That aside, I had a lot of fun finding my way through Martin's version of a Zelda dungeon. The enemies were fun to kill (aside from the cyclops slime things…WAY too defenseless, felt like a dick.), the world became joyfully intricate, and the ending made me FEEL good about the game I just played. For this, we in the Basement say hats off to Cory Martin aka Irock and hope he makes more games in the near future!

Wicked Basement Rating: 6/10

Wicked Basement Rating: 5.5/10

Tuesday, December 10, 2013

20 years. Unbelievable.

To our friends at Id Software, we thank you.
Dec, 10, 1993

Wednesday, December 4, 2013

"Under The Moon" builds a burning bridge.

This week, the ZX spectrum-styled indie game, "Under the Moon" made it's way into the Basement and caused a bit of a stir. From indie developer MNWS (Kodachrome, The Ruins of Machi Itcza, Super Phobia), UTM picks up where his earlier game "Nondevicer" seemed to leave off. Aside from the in-out functions of Nondevicer, Under the Moon maintains the gameplay style, sprites, and overall feel of it's predecessor.

Players begin the game as an unnamed hooded figure who seems to be having some romance issues. Dead silence evokes a strangely haunting feeling as you pass a woman who refuses to look in your direction, then an overpass with a view of the crescent moon, then into the bowels of a red dungeon where some delightfully eerie chip tunes begin to play. At first the game seemed a little droll. The hooded figure walks and jumps but players aren't given an attack option so really the name of the game becomes timing and balance.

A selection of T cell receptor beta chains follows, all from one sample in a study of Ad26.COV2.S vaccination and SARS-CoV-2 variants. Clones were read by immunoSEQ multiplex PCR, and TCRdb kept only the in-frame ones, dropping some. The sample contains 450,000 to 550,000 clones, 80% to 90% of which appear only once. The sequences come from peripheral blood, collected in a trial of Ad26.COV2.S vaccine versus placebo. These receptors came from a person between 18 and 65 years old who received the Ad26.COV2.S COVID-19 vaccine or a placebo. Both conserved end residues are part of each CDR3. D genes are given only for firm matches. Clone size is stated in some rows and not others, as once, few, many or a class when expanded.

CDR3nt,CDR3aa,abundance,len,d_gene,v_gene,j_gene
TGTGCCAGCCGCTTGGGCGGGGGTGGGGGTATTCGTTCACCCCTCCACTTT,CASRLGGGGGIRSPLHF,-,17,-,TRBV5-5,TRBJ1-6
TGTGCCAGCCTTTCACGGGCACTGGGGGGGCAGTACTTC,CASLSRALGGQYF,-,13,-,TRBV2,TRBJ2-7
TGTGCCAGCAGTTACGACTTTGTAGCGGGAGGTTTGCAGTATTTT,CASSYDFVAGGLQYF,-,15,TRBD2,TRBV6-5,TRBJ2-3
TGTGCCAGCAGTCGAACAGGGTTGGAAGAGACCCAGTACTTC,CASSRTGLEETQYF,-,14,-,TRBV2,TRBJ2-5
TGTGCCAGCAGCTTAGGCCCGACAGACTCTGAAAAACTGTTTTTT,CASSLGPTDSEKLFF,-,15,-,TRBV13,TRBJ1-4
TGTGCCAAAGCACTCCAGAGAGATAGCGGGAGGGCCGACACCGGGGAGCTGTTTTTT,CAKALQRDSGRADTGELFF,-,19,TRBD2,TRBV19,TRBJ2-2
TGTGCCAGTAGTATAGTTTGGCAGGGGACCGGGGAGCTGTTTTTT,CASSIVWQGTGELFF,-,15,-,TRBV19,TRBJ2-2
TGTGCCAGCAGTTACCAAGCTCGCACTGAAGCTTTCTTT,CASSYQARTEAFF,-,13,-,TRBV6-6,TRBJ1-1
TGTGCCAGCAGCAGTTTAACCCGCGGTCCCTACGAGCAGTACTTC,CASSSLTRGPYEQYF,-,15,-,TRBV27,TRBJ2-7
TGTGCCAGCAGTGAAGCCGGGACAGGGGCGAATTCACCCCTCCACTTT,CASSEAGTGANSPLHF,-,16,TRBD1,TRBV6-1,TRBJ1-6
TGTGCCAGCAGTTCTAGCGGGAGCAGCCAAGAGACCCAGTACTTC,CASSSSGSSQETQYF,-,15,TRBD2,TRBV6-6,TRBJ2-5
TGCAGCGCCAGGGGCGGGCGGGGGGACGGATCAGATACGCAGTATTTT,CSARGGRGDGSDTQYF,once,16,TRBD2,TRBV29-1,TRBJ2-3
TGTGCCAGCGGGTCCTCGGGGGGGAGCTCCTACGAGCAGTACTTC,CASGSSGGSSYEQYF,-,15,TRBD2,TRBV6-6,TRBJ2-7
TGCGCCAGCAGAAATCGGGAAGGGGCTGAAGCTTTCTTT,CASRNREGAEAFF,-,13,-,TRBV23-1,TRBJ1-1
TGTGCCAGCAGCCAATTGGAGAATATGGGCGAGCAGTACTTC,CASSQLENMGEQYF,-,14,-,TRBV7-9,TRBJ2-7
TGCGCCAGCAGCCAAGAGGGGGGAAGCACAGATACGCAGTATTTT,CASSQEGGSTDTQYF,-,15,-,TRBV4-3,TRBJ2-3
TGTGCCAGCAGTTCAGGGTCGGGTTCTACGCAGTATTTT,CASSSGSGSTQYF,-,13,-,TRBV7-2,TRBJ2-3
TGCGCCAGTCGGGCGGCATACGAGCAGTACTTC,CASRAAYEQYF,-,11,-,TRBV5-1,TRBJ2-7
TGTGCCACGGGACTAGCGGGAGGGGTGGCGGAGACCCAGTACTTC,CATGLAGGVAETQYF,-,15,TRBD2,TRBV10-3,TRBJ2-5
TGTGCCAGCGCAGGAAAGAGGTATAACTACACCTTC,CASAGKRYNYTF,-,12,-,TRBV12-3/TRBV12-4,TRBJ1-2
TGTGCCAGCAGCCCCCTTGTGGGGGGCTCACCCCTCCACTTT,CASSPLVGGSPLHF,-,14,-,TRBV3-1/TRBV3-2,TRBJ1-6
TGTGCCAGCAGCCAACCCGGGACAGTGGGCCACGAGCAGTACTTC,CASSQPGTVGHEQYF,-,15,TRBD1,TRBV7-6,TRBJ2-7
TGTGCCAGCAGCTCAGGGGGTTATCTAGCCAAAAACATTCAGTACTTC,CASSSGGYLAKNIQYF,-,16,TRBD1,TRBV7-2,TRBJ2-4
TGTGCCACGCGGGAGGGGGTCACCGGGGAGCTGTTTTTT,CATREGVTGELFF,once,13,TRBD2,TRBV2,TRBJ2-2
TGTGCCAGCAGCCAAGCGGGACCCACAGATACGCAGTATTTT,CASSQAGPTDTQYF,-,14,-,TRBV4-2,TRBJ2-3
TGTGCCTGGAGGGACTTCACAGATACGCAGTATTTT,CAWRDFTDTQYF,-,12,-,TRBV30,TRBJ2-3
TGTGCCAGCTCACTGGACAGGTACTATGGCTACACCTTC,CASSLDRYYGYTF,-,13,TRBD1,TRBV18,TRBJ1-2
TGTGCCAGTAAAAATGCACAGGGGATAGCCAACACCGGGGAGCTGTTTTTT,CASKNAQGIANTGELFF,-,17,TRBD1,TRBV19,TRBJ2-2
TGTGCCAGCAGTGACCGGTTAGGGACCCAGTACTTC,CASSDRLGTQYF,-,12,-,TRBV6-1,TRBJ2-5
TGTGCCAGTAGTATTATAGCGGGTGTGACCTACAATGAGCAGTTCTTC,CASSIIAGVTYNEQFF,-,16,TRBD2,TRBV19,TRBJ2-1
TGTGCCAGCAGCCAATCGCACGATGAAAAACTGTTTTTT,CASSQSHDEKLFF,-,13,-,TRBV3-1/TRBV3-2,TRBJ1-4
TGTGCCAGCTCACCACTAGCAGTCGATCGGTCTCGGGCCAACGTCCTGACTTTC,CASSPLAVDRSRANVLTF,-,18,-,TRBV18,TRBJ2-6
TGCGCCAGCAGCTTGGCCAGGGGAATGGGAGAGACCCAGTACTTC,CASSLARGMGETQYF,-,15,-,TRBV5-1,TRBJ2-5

As players advance, checkpoints become available, and rooms become harder. Death is not permanent but UTM will start the hooded figure at it's last save, creating incentive to move to the next room. At first, checkpoints are frequent, then they are every so often, then they are border line divisive. The relatively short browser-game (created in only a week) boasts about 4 different types of puzzle-rooms and quite honestly becomes very addictive. That said, I wasn't sure if I was playing in hopes more would happen around the next turn, or if I was legitimately into the game. Maybe a combo of both. During the last dungeon, the hooded figure collects four pieces of a heart key, opening a door back up to the over world. Once there, the game ends abruptly in a dreamy courtyard and a complete halt at a red wall. Sort of anti climactic. I felt as if MNWS didn't expect people to put up with the game until the end, so no real ending was written. THEN I found out that I could walk on the stars in the courtyard, make it back into the castle and have myself a proper ending. Phew, that was a close one.

The whole experience was a dreamy one. Under the Moon had me peacefully smiling, putting off dinner for a while in hopes of finishing strong, and reminding me of something I couldn't quite put my finger on… Then one of our resident nerds at the Basement asked me a simple question that shattered things a bit, "Are you playing l'Abbaye des Morts?! I love that game!"
Shit. Was I?
The playing style, the hooded figure hero, the early home-computer aesthetic, the mildly threatening projectiles, and slightly off-putting 8 bit music… Even the moon in which players were supposedly under seemed to be lifted from l'Abbaye (see above img), stretching the limits of the term "homage" to near breaking point. It seemed that the reason I enjoyed Under The Moon so much is because I had played it's more complex elder, l'Abbaye des Morts, a few years earlier.